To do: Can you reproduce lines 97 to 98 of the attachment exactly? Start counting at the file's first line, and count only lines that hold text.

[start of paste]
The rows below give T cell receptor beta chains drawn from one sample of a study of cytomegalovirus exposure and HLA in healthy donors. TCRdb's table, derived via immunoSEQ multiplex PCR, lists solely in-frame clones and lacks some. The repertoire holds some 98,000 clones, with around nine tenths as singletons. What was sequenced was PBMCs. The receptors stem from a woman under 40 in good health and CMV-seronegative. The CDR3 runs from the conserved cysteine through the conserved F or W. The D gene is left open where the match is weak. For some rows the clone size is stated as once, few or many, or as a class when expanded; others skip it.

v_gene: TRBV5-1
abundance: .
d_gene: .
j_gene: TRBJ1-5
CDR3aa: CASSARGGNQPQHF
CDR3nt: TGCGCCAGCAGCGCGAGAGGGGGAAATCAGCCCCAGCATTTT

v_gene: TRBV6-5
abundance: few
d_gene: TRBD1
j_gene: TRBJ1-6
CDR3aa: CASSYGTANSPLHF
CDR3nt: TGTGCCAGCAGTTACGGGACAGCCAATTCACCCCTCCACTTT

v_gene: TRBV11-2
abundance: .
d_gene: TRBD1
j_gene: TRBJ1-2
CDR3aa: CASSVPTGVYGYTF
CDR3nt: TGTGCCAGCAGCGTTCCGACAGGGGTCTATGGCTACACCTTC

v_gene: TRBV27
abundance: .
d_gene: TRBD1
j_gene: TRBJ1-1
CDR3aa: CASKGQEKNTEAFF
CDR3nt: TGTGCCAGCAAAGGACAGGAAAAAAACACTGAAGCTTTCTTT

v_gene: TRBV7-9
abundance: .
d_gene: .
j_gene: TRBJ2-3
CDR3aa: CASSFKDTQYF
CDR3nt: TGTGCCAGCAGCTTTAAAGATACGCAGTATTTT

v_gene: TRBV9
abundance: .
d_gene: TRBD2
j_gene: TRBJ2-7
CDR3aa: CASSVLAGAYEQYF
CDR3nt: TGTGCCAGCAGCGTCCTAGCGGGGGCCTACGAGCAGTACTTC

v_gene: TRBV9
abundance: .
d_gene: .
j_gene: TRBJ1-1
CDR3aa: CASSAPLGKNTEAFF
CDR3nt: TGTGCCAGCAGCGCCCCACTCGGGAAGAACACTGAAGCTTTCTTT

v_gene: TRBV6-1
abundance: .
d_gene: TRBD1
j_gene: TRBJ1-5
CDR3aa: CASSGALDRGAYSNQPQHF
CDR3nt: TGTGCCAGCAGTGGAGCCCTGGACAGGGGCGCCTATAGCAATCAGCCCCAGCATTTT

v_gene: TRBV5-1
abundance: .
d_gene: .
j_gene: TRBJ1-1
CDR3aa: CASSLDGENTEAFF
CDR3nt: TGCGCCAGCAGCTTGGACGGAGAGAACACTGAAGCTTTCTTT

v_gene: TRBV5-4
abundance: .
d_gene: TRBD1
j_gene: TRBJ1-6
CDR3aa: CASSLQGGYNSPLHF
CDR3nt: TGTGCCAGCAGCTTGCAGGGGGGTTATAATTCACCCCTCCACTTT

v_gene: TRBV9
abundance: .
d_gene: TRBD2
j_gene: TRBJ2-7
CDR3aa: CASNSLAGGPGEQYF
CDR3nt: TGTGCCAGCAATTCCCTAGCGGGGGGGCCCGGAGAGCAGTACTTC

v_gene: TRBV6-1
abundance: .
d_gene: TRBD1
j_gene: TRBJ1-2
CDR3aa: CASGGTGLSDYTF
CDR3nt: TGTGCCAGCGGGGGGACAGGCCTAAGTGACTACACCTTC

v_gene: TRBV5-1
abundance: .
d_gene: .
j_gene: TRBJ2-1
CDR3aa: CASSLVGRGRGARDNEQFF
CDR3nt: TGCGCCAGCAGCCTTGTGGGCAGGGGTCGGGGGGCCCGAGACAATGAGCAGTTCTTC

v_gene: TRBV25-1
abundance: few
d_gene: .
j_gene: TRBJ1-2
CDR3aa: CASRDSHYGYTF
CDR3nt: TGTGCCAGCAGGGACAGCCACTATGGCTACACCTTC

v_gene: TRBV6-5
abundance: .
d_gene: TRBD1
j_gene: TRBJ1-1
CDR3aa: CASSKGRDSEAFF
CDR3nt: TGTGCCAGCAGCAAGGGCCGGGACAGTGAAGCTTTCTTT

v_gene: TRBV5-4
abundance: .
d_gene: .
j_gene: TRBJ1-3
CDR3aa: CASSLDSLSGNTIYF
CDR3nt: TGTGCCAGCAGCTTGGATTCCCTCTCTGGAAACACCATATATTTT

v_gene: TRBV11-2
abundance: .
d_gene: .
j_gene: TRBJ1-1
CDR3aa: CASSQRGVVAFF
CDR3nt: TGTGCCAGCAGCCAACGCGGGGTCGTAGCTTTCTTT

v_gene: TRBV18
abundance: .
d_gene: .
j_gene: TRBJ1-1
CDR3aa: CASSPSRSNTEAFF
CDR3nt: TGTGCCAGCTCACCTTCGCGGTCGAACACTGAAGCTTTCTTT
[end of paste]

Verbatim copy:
CDR3nt: TGTGCCAGCAGCTTGGATTCCCTCTCTGGAAACACCATATATTTT

v_gene: TRBV11-2